A product backlog is a prioritized list of product requirements. Simply put, a product backlog is a list of everything that needs to be done to create the product - features, defect fixes and other technical work.
A typical product backlog in Scrum contains four different types of requirements (although you can add more):
When you create the product backlog for the very first time, you’ll want to fill it out with the best-known requirements that are aligned with your overall product strategy - your vision, your goals and initiatives.
But as your product grows, so should the backlog. One of the basic principles of agile development is continuous work on the product, which is why the product backlog is never complete.
If things go according to plan, your product will evolve and your community will grow, which means that you will receive a lot of suggestions from users and the team in order to make your product bigger and better every week.
During the sprint planning meeting, you and your team will need to turn the product backlog into the actual to-do list - or the sprint. Product manager and the Scrum Master (or the head of development) should come together to figure out which of the items from the backlog should go into the next sprint, making sure to choose the optimal number of items and the most important items that can be delivered within the coming sprint - which is all part of product backlog management.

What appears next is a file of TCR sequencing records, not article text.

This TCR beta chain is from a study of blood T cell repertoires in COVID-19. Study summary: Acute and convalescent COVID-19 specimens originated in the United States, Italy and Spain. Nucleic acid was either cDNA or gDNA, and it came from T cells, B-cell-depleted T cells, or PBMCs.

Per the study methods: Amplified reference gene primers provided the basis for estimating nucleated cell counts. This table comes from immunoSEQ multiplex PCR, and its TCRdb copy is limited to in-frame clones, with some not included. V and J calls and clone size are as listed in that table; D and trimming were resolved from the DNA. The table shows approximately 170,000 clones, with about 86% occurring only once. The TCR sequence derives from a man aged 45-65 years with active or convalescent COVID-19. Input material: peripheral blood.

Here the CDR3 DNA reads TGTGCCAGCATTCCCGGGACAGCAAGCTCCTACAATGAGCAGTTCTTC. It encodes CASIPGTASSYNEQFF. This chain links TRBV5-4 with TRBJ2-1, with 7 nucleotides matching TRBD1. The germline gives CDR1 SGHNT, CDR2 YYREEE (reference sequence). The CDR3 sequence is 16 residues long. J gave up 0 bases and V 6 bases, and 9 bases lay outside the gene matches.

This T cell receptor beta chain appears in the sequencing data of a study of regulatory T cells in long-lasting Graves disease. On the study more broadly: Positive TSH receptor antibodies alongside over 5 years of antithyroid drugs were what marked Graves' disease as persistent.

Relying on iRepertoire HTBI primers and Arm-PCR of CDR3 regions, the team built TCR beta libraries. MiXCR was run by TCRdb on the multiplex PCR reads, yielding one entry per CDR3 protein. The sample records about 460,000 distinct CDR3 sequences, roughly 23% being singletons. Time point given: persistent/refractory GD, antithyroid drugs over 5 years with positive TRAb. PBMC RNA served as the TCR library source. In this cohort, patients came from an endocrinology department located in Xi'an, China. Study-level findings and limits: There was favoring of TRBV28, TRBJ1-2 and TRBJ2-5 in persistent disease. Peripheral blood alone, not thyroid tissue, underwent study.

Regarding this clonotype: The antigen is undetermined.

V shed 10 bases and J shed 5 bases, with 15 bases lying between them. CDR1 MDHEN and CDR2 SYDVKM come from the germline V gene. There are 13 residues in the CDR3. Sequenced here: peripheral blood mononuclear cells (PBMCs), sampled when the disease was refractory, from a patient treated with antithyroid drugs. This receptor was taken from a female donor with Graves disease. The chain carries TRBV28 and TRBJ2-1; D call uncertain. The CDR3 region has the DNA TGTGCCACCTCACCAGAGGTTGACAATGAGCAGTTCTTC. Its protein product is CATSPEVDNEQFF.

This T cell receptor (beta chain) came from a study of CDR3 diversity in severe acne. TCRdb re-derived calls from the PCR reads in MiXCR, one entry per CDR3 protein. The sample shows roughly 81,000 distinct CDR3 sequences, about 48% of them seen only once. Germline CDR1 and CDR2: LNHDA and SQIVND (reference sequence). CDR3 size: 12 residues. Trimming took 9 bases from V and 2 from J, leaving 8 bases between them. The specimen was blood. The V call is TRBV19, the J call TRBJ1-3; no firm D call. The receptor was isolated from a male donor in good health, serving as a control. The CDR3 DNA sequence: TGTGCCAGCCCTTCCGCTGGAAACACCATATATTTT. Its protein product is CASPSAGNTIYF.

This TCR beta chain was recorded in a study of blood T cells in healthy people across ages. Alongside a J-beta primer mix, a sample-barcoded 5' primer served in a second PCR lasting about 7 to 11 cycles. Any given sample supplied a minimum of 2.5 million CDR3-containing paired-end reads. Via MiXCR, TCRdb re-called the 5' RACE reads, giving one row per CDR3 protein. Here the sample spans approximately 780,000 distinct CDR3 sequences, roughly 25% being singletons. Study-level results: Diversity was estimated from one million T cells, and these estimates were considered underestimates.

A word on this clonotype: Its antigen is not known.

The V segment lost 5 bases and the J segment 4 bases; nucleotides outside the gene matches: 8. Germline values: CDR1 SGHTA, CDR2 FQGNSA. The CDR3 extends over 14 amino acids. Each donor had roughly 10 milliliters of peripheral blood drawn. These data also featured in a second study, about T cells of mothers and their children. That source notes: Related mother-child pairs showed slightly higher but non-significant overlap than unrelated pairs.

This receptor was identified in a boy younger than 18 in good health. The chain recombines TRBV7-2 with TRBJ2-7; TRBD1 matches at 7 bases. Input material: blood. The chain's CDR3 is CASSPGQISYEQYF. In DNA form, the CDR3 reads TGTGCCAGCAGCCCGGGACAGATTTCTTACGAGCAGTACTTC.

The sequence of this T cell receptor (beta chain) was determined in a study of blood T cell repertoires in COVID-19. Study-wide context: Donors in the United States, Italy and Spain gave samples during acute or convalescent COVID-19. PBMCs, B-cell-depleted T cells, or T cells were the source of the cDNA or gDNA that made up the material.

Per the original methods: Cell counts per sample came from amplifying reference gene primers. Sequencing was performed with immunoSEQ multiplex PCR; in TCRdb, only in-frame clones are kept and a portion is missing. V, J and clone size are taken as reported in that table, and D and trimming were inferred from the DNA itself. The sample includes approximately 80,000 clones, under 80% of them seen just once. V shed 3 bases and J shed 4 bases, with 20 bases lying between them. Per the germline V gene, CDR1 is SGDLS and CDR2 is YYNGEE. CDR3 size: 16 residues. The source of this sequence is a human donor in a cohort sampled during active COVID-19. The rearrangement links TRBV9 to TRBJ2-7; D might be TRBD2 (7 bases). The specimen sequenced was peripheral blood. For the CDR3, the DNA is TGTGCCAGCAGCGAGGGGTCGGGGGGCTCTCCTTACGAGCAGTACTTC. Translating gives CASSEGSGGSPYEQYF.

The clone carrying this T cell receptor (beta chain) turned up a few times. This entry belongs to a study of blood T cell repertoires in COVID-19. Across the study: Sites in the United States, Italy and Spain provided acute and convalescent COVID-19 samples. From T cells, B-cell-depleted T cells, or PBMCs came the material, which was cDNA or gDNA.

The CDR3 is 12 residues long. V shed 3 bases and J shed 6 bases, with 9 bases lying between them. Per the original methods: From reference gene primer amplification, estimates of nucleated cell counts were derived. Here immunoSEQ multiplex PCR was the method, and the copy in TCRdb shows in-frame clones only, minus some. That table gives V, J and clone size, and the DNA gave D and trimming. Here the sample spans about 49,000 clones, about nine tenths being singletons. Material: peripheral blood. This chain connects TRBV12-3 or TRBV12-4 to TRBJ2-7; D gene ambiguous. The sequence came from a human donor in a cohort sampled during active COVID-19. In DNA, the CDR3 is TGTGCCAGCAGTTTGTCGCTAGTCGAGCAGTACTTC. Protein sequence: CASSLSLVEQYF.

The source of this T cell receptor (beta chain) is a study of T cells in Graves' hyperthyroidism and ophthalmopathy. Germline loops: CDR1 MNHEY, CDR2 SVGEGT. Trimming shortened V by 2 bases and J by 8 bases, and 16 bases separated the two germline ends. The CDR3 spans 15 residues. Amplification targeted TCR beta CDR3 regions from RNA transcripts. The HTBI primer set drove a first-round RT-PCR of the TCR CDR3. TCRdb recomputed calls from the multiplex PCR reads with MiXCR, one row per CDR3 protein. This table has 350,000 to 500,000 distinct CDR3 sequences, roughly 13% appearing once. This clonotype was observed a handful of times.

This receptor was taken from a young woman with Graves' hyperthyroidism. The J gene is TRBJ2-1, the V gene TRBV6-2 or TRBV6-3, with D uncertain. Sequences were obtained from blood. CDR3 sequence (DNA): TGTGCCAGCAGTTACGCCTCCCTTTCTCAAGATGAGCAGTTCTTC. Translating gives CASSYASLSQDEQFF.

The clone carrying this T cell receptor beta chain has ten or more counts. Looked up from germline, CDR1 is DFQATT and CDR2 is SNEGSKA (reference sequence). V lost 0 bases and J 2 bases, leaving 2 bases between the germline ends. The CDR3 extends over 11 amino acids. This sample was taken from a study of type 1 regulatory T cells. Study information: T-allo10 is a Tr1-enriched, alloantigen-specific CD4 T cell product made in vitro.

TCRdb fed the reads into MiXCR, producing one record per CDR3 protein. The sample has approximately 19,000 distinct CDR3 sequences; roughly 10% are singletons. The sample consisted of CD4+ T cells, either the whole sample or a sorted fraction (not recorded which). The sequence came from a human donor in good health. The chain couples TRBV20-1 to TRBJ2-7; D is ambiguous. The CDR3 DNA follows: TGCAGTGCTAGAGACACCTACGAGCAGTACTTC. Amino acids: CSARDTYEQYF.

A great backlog should state clearly which ideas from your roadmap should be done next and it should ensure that the most impactful features are delivered in each new release.
Your product backlog should also be a reliable source of information for the whole team. Reserve one folder for the product backlog and make sure to keep all the relevant information there.
This is how a product backlog template looks in Infinity: